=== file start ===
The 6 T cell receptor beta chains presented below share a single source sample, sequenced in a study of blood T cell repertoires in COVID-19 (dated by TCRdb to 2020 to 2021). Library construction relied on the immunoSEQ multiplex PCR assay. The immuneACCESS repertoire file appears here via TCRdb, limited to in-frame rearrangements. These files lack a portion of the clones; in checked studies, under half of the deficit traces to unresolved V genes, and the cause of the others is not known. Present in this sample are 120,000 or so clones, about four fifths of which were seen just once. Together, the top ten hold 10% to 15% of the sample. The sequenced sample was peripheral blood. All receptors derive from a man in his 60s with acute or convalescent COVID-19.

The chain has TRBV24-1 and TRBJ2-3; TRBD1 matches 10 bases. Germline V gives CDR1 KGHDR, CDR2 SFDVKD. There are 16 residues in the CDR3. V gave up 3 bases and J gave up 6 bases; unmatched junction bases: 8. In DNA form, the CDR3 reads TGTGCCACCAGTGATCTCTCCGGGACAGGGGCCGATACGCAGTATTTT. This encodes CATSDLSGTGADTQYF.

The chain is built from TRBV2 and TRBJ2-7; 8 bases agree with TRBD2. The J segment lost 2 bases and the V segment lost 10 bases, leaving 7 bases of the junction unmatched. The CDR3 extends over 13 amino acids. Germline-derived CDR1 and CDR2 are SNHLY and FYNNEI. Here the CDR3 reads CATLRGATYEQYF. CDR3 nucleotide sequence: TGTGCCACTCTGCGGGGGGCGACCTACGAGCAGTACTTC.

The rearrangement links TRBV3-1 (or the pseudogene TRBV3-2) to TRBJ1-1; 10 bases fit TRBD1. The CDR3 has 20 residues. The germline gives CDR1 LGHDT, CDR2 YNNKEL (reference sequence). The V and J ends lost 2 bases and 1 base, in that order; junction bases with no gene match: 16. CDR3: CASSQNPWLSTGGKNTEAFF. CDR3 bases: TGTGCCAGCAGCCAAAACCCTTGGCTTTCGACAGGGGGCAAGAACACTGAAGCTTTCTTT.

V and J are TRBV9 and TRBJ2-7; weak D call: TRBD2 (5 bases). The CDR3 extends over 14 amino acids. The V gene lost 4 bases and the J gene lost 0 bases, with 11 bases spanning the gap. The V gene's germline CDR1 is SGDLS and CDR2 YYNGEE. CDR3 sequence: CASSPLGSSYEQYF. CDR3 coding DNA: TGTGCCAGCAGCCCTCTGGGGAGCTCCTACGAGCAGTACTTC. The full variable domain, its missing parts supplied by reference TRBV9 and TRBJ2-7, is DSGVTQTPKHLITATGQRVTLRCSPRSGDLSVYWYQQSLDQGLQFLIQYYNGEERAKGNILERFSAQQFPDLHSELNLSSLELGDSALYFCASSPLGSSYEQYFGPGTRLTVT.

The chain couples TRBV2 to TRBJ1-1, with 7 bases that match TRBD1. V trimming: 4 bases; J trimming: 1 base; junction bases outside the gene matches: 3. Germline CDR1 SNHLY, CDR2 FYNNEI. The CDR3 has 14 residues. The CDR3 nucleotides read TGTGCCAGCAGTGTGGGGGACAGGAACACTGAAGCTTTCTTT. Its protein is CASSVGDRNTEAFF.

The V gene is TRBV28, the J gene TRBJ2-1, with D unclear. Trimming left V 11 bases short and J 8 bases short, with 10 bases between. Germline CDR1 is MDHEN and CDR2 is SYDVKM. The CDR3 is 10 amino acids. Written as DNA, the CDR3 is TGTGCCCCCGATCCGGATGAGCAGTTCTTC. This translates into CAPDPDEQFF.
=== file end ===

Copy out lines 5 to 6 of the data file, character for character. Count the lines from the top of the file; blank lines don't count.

V and J are TRBV9 and TRBJ2-7; weak D call: TRBD2 (5 bases). The CDR3 extends over 14 amino acids. The V gene lost 4 bases and the J gene lost 0 bases, with 11 bases spanning the gap. The V gene's germline CDR1 is SGDLS and CDR2 YYNGEE. CDR3 sequence: CASSPLGSSYEQYF. CDR3 coding DNA: TGTGCCAGCAGCCCTCTGGGGAGCTCCTACGAGCAGTACTTC. The full variable domain, its missing parts supplied by reference TRBV9 and TRBJ2-7, is DSGVTQTPKHLITATGQRVTLRCSPRSGDLSVYWYQQSLDQGLQFLIQYYNGEERAKGNILERFSAQQFPDLHSELNLSSLELGDSALYFCASSPLGSSYEQYFGPGTRLTVT.

The chain couples TRBV2 to TRBJ1-1, with 7 bases that match TRBD1. V trimming: 4 bases; J trimming: 1 base; junction bases outside the gene matches: 3. Germline CDR1 SNHLY, CDR2 FYNNEI. The CDR3 has 14 residues. The CDR3 nucleotides read TGTGCCAGCAGTGTGGGGGACAGGAACACTGAAGCTTTCTTT. Its protein is CASSVGDRNTEAFF.